On 14 Nov. 2016 we performed a brief survey of two rivers and a spring in Bohoc Haiti, near the market along National Route 3.  Bohoc is 8 miles east of Pignon.  We collected water samples to measure nitrate, phosphate, DO, and pH with LaMotte® Water TesTab® Kits and determine fecal coliform counts with 3M petrifilm.  We also used a 500 micron D net to sweep the substrate and overhanging vegetation for macroinvertebrates that we identified to lowest taxon possible in the field.  In the Université de la Communauté Chrétienne de Caïman (UCCC) gardens to the south of Rt. 3 we sampled two hand-dug tilapia ponds, the Bohoc River which is downhill of the ponds and gardens, and an irrigation canal that flows through the gardens and feeds the tilapia pond.  We also sampled the Sous Chaude (hot spring) and receiving river located downhill behind the Bohoc Market, to the north of Rt. 3.  We returned to the spring 17 Nov. to measure water temperature.  All sites were high in phosphate (4 mg/l), and fecal coliform (>7 colonies) except for the Sous Chaude which had no coliform bacteria and had lower phosphate (1 -2 mg/l).  At all sites dissolved oxygen was <4 mg/l, nitrate-N was 1.03 mg/l (5 mg/l nitrate-NO3), and pH was 7 to 8.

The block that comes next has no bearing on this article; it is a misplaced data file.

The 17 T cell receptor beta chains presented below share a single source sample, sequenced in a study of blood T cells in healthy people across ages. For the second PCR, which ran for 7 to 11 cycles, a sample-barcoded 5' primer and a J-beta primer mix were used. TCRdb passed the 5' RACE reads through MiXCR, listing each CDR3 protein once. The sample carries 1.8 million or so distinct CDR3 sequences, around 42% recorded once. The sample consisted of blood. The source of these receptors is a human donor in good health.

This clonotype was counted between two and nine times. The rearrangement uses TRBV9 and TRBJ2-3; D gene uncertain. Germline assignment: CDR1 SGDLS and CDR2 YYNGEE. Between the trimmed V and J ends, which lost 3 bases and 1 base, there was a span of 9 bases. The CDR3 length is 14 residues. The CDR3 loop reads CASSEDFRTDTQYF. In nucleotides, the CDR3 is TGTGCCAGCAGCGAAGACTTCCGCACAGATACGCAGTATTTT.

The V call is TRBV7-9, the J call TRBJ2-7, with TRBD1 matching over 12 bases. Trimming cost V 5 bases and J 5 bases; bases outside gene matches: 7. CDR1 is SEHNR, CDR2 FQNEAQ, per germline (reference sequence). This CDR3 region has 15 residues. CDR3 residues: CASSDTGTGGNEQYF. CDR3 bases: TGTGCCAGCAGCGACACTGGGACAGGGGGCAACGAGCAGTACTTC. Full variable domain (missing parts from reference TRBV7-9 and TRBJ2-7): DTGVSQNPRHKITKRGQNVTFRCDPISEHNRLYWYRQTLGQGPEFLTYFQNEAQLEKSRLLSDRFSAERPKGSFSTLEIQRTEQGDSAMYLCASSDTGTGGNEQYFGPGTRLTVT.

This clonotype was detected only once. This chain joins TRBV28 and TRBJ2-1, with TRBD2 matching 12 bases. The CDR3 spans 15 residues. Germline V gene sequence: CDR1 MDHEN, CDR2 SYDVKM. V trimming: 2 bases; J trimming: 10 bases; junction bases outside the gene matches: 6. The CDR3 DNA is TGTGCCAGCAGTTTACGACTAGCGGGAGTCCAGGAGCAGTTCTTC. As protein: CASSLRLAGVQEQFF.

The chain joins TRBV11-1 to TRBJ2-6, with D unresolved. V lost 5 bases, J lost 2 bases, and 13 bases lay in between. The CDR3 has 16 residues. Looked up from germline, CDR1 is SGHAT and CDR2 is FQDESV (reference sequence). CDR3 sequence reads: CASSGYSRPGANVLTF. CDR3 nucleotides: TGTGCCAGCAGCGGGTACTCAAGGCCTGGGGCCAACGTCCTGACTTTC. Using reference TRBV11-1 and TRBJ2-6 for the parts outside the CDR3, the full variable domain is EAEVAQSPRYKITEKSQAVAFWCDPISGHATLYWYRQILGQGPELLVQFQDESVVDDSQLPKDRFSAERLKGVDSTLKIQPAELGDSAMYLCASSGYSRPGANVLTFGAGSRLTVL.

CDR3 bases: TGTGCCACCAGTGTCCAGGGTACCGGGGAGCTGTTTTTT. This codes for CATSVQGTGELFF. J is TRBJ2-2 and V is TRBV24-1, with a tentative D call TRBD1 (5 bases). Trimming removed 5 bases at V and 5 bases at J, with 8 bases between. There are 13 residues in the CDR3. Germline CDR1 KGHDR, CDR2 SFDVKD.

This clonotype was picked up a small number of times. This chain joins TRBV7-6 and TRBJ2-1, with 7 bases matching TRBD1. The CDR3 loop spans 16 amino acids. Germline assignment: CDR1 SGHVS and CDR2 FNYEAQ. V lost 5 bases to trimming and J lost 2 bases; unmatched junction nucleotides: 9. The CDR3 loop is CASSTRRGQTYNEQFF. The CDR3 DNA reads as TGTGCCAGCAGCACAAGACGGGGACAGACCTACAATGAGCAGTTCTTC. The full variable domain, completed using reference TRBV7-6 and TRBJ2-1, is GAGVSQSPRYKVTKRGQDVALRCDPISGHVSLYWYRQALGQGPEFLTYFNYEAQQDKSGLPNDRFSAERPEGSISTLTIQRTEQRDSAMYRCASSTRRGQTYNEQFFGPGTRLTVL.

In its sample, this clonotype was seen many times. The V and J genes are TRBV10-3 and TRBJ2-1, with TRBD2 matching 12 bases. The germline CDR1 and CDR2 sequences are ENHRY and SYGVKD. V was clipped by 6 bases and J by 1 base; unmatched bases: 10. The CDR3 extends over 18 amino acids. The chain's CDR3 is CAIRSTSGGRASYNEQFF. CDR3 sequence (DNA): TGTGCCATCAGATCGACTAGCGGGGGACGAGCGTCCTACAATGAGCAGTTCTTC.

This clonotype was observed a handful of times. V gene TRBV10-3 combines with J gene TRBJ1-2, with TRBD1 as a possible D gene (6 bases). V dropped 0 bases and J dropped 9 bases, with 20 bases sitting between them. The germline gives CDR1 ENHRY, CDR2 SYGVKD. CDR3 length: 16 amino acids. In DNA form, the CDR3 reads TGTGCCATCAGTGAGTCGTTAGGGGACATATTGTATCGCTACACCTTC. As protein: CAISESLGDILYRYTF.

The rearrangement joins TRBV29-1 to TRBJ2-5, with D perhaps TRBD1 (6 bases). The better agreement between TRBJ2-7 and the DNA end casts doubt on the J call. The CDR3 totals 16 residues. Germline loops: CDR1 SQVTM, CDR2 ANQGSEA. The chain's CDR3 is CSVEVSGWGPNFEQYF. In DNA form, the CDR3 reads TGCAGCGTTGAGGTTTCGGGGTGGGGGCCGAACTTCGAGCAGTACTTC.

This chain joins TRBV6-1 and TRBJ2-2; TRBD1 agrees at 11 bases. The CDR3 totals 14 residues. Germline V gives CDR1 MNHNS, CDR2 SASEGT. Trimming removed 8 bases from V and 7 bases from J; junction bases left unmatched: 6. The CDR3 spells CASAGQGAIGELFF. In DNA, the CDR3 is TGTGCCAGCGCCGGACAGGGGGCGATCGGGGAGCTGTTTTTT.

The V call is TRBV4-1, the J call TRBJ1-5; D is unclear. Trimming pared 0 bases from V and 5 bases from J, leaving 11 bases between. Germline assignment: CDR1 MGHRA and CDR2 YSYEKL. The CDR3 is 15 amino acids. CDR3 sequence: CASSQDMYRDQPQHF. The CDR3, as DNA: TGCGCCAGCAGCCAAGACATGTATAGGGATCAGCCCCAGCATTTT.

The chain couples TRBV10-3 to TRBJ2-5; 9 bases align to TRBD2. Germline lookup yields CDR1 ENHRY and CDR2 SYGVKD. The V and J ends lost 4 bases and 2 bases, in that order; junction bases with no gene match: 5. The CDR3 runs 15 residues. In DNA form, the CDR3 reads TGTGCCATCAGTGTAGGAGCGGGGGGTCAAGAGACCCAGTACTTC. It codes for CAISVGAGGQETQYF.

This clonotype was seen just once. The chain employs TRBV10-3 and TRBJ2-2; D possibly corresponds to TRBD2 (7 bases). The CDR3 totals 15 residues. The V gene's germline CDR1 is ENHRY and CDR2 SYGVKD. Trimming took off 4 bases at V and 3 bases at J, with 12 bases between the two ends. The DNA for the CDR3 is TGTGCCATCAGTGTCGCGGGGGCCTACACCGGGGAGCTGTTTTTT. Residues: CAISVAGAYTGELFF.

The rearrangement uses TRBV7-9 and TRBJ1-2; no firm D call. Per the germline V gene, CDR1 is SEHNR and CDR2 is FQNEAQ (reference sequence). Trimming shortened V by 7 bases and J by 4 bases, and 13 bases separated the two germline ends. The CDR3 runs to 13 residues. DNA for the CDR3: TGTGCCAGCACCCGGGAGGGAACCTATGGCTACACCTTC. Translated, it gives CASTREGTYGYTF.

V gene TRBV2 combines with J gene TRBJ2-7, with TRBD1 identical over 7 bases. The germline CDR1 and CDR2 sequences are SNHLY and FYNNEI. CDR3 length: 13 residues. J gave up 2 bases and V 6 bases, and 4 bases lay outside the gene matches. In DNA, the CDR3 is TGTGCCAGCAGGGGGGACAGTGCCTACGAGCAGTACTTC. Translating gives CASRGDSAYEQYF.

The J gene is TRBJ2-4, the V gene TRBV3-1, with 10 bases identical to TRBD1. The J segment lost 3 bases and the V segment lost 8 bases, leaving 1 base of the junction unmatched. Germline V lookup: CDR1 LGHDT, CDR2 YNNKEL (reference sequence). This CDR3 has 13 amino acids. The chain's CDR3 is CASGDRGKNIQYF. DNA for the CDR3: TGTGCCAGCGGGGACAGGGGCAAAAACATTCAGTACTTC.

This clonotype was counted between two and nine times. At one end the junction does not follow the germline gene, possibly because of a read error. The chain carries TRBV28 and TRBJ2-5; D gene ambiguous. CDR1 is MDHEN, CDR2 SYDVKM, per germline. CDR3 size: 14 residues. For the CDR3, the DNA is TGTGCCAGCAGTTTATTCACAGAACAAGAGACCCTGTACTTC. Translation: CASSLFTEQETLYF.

The Lamotte kits measure water chemistry parameters in discrete categories determined by color change.  All coordinates were taken with handheld GPS except for sites 2 and 6 which were estimated from Google Earth.

Bohoc River downhill from UCCC tilapia pond, looking up from Site 3 pool

Bohoc River downhill from UCCC tilapia pond, Site 3 pool

Chara? from site 4 irrigation canal in UCCC garden.

Site 4 irrigation canal in UCCC garden.

Bohoc River fall in site 5 (upstream of path that crosses)

Crab found on fall at site 5 Bohoc River